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If you delay or stop taking your State Pension

When you reach your State Pension age, you don’t have to claim your State Pension straight away. You can delay claiming it. If you do delay or stop claiming it, when you do start to take it – you might get extra money. 

How does it work?

You don't usually have to do anything to delay claiming your State Pension. If you don't claim it, it won't be paid to you.

When you decide you want your State Pension to begin, you need to submit a BR1 claim form to the Pension Service.

This is unless you’re receiving certain benefits before you reach State Pension age.  In this case, you’ll need to tell the Pension Service that you want to ‘defer’ taking it.  (In Northern Ireland, this would be the NI Pension Centre.) 

You’ll also need to do this if you’ve already started to receive your State Pension and now want to stop taking it for a time.

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Are you already being paid your State Pension?

You can still decide to stop receiving your State Pension for a period if you want.

However, you can only stop receiving your State Pension once and you should normally be living in the UK.

You can only do this to earn extra State Pension (or a lump sum if you reached State Pension age before 6 April 2016) if you’re living in the UK or one of the following countries: Austria, Belgium, Cyprus, Czech Republic, Denmark, Estonia, Finland, France, Germany, Gibraltar, Greece, Hungary, Iceland, Italy, Latvia, Liechtenstein, Lithuania, Luxembourg, Malta, Netherlands, Northern Ireland, Norway, Poland, Portugal, Republic of Ireland, Slovakia, Slovenia, Spain, Sweden or Switzerland.

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Will I get more money if I delay claiming it?

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To get an extra amount of State Pension, you need to delay taking it for a minimum amount of time. The amount you get depends on when you reach State Pension age and how long you delay taking it. The longer you delay, the more you’ll get. 

Any extra amount is paid with your State Pension and might be taxable.

Reaching your State Pension Age on or after 6 April 2016?

If you’re reaching State Pension today, or have reached your State Pension since 6 April 2016 and you delay taking our State Pension for at least nine weeks, you’ll be able to get extra State Pension income when you start taking it.

There's no option to take a lump-sum payment. 

Your State Pension will increase by 1% for every nine weeks you put off claiming. This works out at just under 5.8% for every full year you put off claiming.

After you claim, the extra amount you get is taxable and will usually increase each year in line with inflation.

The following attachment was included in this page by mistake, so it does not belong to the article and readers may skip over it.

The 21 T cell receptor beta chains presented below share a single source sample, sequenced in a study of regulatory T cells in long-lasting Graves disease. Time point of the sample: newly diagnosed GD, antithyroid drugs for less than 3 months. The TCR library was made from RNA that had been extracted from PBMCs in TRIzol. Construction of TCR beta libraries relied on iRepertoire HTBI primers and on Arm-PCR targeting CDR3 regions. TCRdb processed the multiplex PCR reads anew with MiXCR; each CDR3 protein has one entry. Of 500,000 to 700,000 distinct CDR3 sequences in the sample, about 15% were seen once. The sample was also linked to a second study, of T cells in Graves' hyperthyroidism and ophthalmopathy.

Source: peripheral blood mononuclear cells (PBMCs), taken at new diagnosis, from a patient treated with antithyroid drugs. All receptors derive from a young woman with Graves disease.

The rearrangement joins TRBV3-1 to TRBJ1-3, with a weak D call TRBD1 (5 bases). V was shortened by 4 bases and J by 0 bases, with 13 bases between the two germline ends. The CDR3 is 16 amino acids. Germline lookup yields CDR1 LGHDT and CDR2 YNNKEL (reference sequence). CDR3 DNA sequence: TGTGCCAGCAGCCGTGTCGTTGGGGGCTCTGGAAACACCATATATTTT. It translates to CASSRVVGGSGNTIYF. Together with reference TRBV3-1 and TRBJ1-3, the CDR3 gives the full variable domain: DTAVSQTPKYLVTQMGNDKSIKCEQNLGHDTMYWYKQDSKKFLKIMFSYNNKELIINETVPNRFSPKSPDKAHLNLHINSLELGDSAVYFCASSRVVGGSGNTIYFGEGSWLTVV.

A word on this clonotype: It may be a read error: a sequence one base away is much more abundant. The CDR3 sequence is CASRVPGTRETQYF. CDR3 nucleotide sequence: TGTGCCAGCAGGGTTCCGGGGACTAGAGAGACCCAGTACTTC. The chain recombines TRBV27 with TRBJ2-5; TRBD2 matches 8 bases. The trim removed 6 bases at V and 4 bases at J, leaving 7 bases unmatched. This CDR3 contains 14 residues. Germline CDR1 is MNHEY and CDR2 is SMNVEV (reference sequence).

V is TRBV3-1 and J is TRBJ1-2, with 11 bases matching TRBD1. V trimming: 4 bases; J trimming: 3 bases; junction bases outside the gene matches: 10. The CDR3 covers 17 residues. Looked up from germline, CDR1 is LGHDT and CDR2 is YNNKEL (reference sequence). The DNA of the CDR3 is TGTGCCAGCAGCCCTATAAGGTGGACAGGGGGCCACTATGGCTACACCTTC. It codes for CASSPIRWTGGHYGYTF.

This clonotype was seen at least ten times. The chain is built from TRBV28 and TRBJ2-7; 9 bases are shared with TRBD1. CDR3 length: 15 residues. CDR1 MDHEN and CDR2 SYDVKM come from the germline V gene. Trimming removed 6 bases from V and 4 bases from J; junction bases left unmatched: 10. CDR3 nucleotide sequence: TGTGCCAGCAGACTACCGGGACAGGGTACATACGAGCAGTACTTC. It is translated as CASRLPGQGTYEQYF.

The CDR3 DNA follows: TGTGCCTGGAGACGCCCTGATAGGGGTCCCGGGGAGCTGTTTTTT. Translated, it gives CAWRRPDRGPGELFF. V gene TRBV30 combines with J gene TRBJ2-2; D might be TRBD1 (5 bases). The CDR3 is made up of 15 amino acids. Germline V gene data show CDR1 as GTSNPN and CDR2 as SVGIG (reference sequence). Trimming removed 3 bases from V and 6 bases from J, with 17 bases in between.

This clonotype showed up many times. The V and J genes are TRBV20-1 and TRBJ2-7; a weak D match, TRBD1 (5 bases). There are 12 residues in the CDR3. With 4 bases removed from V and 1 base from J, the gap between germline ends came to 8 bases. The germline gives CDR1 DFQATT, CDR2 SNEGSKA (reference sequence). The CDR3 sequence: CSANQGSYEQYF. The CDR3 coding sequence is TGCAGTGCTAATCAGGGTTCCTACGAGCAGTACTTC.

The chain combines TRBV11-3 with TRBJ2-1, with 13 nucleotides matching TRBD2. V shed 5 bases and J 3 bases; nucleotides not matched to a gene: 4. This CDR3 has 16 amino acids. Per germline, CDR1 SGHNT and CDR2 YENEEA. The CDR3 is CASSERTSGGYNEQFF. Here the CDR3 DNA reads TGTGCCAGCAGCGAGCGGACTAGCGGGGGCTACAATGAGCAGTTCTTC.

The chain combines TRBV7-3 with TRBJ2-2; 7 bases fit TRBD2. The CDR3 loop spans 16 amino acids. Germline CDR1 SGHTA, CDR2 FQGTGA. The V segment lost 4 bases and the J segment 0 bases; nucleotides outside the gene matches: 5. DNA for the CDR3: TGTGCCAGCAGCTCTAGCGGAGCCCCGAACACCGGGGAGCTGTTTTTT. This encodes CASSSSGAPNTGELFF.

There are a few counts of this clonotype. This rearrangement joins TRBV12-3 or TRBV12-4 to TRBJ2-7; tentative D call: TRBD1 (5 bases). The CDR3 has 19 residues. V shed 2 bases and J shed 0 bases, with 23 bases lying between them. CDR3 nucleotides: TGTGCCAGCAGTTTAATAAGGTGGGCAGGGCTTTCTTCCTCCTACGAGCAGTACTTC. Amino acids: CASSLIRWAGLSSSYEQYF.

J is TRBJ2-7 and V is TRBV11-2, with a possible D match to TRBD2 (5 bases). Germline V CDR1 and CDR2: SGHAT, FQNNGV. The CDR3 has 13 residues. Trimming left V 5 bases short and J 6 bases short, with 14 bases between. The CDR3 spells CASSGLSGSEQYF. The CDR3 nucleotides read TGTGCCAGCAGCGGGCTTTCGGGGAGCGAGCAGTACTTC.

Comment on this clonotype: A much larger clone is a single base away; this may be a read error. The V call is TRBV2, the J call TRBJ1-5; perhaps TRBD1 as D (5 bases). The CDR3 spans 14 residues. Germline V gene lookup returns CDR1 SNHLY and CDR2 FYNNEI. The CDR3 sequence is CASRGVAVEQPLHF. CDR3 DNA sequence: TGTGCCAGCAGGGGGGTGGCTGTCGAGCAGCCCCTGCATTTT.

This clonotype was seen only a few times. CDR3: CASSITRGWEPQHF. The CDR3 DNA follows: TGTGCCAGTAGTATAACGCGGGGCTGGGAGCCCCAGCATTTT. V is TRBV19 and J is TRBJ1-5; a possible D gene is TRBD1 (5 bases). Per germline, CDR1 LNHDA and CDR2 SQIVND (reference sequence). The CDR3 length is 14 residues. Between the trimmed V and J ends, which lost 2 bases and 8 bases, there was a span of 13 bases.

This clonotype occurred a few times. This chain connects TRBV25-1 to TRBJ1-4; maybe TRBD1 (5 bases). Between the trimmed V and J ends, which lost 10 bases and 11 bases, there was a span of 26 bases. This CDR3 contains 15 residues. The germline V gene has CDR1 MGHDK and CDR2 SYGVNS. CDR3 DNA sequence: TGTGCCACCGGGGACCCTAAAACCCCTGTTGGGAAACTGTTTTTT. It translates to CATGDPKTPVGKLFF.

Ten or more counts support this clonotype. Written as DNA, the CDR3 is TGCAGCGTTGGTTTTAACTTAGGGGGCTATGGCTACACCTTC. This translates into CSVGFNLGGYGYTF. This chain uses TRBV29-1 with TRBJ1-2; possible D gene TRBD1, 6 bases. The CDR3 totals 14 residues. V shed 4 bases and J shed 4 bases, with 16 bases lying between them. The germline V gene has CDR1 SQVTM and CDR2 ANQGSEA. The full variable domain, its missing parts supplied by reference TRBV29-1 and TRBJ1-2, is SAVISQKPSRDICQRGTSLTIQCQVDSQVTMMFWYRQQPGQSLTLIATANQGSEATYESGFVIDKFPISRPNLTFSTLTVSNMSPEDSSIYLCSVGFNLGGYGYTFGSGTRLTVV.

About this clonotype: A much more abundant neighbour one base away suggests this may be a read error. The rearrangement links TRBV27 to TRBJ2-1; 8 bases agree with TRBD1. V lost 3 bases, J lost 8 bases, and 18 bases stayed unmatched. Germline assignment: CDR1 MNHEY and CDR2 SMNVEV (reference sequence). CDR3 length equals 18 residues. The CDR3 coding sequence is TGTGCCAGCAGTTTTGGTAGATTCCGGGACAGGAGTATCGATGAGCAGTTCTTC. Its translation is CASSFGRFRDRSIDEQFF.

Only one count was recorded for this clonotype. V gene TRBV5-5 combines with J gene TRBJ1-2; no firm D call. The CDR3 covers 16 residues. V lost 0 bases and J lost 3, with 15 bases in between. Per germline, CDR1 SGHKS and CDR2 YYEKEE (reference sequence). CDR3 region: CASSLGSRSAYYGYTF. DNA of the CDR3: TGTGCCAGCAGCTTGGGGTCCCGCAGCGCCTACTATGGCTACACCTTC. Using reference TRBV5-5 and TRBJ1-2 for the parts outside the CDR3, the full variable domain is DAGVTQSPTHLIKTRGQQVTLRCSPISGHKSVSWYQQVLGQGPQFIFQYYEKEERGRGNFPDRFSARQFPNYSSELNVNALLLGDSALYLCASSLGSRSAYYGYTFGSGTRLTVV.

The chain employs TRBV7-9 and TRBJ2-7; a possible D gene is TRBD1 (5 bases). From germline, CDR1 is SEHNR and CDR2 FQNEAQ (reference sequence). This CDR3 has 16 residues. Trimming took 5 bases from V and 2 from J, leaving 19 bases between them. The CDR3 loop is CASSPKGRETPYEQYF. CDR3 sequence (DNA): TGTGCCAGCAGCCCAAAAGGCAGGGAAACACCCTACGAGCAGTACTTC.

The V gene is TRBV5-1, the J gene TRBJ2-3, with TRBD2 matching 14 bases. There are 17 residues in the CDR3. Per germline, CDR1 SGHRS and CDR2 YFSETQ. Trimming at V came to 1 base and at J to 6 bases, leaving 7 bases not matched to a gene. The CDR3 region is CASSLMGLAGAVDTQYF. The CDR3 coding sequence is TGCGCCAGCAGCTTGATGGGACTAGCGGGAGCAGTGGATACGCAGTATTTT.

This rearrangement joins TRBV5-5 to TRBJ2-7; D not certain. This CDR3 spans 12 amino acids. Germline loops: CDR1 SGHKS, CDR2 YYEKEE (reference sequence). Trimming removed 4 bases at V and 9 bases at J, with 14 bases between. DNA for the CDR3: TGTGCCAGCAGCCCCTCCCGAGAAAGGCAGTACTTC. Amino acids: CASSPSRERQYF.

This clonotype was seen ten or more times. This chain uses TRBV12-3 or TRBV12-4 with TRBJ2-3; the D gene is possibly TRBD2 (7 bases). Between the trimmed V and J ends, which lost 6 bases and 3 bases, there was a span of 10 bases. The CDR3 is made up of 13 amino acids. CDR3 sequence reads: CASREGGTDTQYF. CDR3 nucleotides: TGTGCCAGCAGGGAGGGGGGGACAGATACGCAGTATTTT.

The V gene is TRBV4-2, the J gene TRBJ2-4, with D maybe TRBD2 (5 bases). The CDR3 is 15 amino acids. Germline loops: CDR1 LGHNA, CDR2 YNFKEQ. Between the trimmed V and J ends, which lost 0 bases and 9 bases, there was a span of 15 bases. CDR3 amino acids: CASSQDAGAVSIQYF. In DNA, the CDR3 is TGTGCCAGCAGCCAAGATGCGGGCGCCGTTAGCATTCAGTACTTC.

As an example:
If you delayed for:
52 weeks (one year)

Your starting weekly state pension was:

£179.60

The amount of increase would be:

£10.38 (1/9 x £179.60 / 100 x 52)

Your total weekly state pension after delaying:

£189.98

Reached your State Pension age before 6 April 2016?

You need to have delayed claiming your State Pension for at least five weeks. Your extra State Pension will increase at 1% for each five weeks you put off claiming for.

This works out at roughly 10.4% for every full year you put off claiming. The extra income is taxable and will usually increase each year in line with inflation.

Or, rather than take the extra amount as additional income added to your State Pension, if you put off claiming your State Pension for at least 12 months in a row, you can choose to take a lump sum payment instead. This will include interest of 2% above Bank of England base rate. The lump sum is taxable at the same rate as your other income.

What counts towards your extra State Pension?

In general, all the weeks you put off claiming your State Pension will count towards your extra State Pension, but this is not always the case.

You cannot get extra State Pension if you get certain benefits.

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Deferring can also affect how much you can get in benefits.

You must tell the Pension Service if you’re on benefits and you want to defer.

Will you have to pay tax on the extra amount?

If you’ve delayed claiming your State Pension, or stopped getting it for a while, you won’t pay tax on it during the time you’re not getting it.

The tax you pay when you start getting the State Pension you’ve put off receiving will depend on how the money is paid to you.

If you reached State Pension age after 6 April 2016, you’ll receive the State Pension you didn’t get paid in the form of an increased income. This will be taxable as earned income in the normal way.

If you reached State Pension age before 6 April 2016, you have a choice.

If you choose to have the State Pension you didn’t get paid as an increased income, this will be taxable as earned income in the normal way.

If you choose to have State Pension you didn’t get paid as a lump sum, this will be taxed at your current rate of Income Tax on your lump sum payment. For example, if you’re a basic rate taxpayer your lump sum will be taxed at 20%.

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